From: Philippe Verdy (email@example.com)
Date: Mon Jan 26 2004 - 07:01:41 EST
From: Arcane Jill
> I would be very surprised if it did, since Java chars are still only
> sixteen bits wide,
Yes but they include surrogates as valid values for char, so UTF-16 could be
used to represent variable names. The main problem is not with variables,
member variables and methods, but with class and package names which need to
be mappable into filenames to be stored in a local filesystem (at compile
time) or in a zip directory entry (for packaged applications). Not all
characters are usable as valid filenames, due to the way filesystems may
rearrange or normalize or transcode these names.
> and the new math alphanumerics are not in BMP. Still, I'd be very happy to
be proved wrong on this one.
For now the JLS
defines the language lexical translation as supporting only Unicode 2.1
(every thing else must use "Unicode escapes", notably for characters out of
the BMP which need to be represented as "\uD8xx\uDCxx" and can then only be
used within String constants.)
In section 3.8 -- Indentifiers --, you'll find this:
An identifier is an unlimited-length sequence of Java letters and Java
digits, the first of which must be a Java letter. An identifier cannot have
the same spelling (Unicode character sequence) as a keyword (§3.9), boolean
literal (§3.10.3), or the null literal (§3.10.7).
Letters and digits may be drawn from the entire Unicode character set, which
supports most writing scripts in use in the world today, including the large
sets for Chinese, Japanese, and Korean. This allows programmers to use
identifiers in their programs that are written in their native languages.
A "Java letter" is a character for which the method
Character.isJavaIdentifierStart returns true. A "Java letter-or-digit" is a
character for which the method Character.isJavaIdentifierPart returns true.
As the valid characters usable in identifiers need to be mappable into a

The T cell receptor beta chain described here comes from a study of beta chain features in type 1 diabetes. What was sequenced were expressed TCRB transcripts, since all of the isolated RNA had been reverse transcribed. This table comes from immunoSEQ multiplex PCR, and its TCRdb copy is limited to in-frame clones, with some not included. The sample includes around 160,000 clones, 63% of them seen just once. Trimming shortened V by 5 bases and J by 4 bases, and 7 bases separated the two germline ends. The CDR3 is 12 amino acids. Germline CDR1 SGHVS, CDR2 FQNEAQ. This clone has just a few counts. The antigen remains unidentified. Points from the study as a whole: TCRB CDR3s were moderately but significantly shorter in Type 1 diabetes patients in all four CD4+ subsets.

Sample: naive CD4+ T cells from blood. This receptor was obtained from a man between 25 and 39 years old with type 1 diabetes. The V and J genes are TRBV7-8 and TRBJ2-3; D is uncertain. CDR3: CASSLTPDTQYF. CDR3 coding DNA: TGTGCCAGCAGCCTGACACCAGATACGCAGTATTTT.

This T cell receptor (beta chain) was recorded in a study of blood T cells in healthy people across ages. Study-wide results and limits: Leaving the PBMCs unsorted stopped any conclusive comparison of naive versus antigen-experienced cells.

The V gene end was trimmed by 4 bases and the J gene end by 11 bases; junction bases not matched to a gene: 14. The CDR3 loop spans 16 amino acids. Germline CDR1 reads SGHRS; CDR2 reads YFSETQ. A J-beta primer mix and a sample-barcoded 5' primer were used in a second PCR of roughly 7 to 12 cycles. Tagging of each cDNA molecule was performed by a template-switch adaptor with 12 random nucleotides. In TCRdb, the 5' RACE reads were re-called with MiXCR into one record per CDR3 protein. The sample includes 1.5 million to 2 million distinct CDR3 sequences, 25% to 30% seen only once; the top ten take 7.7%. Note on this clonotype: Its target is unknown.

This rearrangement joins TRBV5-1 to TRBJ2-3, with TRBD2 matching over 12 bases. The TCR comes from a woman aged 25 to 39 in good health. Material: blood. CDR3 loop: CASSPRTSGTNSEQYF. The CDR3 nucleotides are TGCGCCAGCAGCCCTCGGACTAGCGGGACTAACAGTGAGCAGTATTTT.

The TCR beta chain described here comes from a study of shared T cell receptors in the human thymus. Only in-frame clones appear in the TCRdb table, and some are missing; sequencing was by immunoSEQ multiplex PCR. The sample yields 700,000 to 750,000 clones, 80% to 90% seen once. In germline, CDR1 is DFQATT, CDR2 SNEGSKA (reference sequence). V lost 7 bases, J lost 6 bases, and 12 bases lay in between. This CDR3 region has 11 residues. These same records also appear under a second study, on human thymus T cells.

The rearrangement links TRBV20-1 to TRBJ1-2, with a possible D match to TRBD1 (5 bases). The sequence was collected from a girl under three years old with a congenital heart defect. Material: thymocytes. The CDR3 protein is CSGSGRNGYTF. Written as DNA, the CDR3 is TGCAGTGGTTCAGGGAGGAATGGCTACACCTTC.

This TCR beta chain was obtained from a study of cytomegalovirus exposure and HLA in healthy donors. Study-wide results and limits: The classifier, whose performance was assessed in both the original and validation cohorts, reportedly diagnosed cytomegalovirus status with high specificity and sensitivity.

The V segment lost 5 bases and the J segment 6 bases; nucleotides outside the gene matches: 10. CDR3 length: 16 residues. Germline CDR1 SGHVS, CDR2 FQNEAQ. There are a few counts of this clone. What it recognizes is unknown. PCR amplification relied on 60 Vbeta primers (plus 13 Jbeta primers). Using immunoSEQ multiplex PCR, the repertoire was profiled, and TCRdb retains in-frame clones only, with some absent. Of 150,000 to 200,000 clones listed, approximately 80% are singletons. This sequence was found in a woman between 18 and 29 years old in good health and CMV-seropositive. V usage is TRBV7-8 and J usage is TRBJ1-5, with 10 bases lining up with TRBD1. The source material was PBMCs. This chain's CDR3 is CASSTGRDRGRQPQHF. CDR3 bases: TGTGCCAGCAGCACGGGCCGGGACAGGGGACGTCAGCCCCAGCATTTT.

Character instance (which only supports UCS2 code points) so that
Character.isJavaIdentifier() can return true, including characters out of
BMP in identifiers would require that surrogates are included in the list of
possible Character instances whose isJavaIndetifier() test returns true.
So let's see the Character class documentation:
public static boolean isJavaIdentifierPart(char ch)
Determines if the specified character may be part of a Java identifier as
other than the first character.
A character may be part of a Java identifier if any of the following are
* it is a letter (matches the general categories UPPERCASE_LETTER,
LOWERCASE_LETTER, TITLECASE_LETTER, MODIFIER_LETTER, OTHER_LETTER)
* it is a currency symbol (such as '$')
* it is a connecting punctuation character (such as '_')
* it is a digit
* it is a numeric letter (such as a Roman numeral character)
* it is a combining mark
* it is a non-spacing mark
* isIdentifierIgnorable returns true for the character
ch - the character to be tested.
true if the character may be part of a Java identifier; false otherwise.
The requirements above makes surrogates unsuitable for identifiers, simply
because surrogates have no suitable general category that matches the above
* they are neither letters, currency symbols, and so on... because
surrogates have NO general category;
* the Character class just list them with a SURROGATE general category, see:
int Character.getType(Character ch);
* but it returns false for isDefined() as they don't have an entry in the
UCD or a value in a range defined in the UCD;
I doubt that this can be changed.
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